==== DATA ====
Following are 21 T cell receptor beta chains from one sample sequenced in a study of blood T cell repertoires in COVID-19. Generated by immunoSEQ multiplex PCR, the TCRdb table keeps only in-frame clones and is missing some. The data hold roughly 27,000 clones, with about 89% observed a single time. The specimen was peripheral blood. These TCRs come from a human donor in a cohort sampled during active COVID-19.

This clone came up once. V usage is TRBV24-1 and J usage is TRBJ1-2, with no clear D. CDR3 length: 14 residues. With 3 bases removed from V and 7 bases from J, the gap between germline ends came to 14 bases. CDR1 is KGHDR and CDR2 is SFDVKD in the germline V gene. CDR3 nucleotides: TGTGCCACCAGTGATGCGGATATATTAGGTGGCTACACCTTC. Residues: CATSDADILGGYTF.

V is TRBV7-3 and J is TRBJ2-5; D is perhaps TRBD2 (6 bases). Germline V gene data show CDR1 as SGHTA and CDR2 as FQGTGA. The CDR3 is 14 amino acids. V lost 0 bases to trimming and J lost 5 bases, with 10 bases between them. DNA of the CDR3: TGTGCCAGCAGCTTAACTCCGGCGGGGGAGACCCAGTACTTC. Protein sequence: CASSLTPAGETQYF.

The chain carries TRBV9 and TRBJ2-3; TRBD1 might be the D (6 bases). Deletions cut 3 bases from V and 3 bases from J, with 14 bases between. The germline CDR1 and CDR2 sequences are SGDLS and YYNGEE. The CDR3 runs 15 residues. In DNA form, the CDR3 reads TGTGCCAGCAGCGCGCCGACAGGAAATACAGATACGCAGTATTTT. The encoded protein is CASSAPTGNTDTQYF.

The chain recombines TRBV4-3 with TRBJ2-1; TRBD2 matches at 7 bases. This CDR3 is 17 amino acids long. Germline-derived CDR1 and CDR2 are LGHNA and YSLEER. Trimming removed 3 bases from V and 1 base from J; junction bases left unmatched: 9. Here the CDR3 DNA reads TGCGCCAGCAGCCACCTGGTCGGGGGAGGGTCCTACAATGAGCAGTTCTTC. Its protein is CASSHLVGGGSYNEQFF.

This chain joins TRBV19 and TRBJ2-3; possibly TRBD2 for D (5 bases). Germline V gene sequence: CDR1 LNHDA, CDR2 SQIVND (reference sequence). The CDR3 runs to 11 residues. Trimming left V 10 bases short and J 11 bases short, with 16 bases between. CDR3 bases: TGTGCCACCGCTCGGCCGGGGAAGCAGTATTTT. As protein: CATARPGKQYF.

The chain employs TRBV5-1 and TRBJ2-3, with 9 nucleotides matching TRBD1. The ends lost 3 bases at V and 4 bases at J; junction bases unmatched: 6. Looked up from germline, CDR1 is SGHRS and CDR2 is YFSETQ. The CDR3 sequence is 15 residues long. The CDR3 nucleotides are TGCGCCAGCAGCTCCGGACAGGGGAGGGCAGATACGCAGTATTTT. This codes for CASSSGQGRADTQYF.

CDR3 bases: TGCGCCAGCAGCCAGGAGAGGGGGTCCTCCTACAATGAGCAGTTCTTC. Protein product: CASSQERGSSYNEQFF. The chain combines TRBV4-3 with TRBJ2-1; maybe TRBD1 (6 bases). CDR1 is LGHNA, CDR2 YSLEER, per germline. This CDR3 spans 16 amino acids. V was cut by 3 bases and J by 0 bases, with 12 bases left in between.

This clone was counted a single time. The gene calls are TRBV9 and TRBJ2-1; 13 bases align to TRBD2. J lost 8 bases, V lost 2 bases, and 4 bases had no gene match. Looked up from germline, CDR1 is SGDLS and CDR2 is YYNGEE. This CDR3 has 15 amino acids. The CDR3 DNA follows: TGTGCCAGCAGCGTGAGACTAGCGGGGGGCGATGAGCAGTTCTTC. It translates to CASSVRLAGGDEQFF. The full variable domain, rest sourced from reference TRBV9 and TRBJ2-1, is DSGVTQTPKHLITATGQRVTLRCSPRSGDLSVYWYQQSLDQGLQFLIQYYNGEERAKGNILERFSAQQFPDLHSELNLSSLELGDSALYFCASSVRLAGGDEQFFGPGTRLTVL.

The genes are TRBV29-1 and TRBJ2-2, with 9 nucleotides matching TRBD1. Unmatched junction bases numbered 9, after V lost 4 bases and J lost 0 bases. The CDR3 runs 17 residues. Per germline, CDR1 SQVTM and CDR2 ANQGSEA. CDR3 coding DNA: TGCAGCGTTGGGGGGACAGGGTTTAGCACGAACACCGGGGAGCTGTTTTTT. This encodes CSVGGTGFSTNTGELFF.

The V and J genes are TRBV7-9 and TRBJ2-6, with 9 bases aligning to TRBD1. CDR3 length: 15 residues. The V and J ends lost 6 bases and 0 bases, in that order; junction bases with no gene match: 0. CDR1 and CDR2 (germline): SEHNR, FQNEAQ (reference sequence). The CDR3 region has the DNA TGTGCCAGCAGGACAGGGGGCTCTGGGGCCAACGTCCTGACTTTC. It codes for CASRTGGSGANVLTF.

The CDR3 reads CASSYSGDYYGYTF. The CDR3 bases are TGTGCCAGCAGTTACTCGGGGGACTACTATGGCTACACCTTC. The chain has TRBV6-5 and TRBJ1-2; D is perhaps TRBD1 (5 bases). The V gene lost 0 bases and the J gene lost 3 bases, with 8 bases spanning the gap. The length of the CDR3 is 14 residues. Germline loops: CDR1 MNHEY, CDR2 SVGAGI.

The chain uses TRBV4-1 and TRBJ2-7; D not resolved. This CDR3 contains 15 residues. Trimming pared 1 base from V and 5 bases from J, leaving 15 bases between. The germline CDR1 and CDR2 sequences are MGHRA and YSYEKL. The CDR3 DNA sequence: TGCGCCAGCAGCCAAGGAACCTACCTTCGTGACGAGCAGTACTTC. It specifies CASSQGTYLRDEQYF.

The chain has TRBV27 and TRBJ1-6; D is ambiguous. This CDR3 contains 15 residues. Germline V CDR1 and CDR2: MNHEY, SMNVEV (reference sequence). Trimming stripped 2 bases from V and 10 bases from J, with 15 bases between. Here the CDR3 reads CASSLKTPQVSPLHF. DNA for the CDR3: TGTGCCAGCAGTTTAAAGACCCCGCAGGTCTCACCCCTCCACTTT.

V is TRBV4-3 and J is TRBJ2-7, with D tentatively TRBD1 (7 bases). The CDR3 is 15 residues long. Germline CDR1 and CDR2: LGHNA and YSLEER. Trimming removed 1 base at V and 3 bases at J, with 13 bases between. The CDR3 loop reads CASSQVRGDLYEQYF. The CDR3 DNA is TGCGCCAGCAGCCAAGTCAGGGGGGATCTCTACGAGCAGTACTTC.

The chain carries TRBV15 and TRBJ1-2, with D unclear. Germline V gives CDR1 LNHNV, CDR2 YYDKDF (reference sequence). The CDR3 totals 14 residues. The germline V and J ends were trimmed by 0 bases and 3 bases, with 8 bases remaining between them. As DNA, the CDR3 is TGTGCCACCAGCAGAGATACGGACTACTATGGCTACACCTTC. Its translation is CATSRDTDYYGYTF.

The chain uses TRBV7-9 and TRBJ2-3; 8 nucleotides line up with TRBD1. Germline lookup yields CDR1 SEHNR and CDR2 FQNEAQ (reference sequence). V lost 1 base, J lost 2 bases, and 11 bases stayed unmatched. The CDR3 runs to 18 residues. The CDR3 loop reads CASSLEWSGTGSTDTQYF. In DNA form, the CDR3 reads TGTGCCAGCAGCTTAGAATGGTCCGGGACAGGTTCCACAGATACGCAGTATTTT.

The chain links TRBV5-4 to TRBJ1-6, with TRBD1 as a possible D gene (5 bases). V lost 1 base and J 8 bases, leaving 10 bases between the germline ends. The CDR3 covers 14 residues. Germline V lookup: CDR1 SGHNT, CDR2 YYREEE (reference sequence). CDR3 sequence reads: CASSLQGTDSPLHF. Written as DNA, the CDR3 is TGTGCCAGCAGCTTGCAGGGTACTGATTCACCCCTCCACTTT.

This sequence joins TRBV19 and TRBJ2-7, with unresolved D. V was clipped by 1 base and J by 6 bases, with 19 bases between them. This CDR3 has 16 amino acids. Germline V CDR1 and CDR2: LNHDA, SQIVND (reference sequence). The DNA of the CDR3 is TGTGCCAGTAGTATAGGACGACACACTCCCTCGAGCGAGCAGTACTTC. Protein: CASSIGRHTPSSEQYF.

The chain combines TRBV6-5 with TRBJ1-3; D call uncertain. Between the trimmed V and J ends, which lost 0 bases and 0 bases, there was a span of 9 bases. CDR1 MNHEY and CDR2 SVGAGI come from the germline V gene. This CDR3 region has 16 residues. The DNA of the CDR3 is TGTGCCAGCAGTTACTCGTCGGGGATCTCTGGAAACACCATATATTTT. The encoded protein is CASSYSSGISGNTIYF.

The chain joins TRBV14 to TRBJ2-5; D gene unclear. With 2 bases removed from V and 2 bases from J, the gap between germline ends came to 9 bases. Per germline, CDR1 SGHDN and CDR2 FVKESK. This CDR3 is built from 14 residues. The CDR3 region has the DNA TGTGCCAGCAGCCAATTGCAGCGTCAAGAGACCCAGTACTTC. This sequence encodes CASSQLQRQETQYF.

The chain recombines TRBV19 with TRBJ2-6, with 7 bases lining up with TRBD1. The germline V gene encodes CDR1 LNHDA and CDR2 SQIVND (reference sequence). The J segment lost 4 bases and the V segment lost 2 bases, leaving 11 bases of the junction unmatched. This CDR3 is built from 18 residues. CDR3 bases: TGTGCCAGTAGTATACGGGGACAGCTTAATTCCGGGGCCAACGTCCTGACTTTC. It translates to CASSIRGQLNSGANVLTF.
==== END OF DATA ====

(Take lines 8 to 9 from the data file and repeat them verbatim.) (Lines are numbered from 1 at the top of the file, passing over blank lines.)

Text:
CDR3 bases: TGCGCCAGCAGCCAGGAGAGGGGGTCCTCCTACAATGAGCAGTTCTTC. Protein product: CASSQERGSSYNEQFF. The chain combines TRBV4-3 with TRBJ2-1; maybe TRBD1 (6 bases). CDR1 is LGHNA, CDR2 YSLEER, per germline. This CDR3 spans 16 amino acids. V was cut by 3 bases and J by 0 bases, with 12 bases left in between.

This clone was counted a single time. The gene calls are TRBV9 and TRBJ2-1; 13 bases align to TRBD2. J lost 8 bases, V lost 2 bases, and 4 bases had no gene match. Looked up from germline, CDR1 is SGDLS and CDR2 is YYNGEE. This CDR3 has 15 amino acids. The CDR3 DNA follows: TGTGCCAGCAGCGTGAGACTAGCGGGGGGCGATGAGCAGTTCTTC. It translates to CASSVRLAGGDEQFF. The full variable domain, rest sourced from reference TRBV9 and TRBJ2-1, is DSGVTQTPKHLITATGQRVTLRCSPRSGDLSVYWYQQSLDQGLQFLIQYYNGEERAKGNILERFSAQQFPDLHSELNLSSLELGDSALYFCASSVRLAGGDEQFFGPGTRLTVL.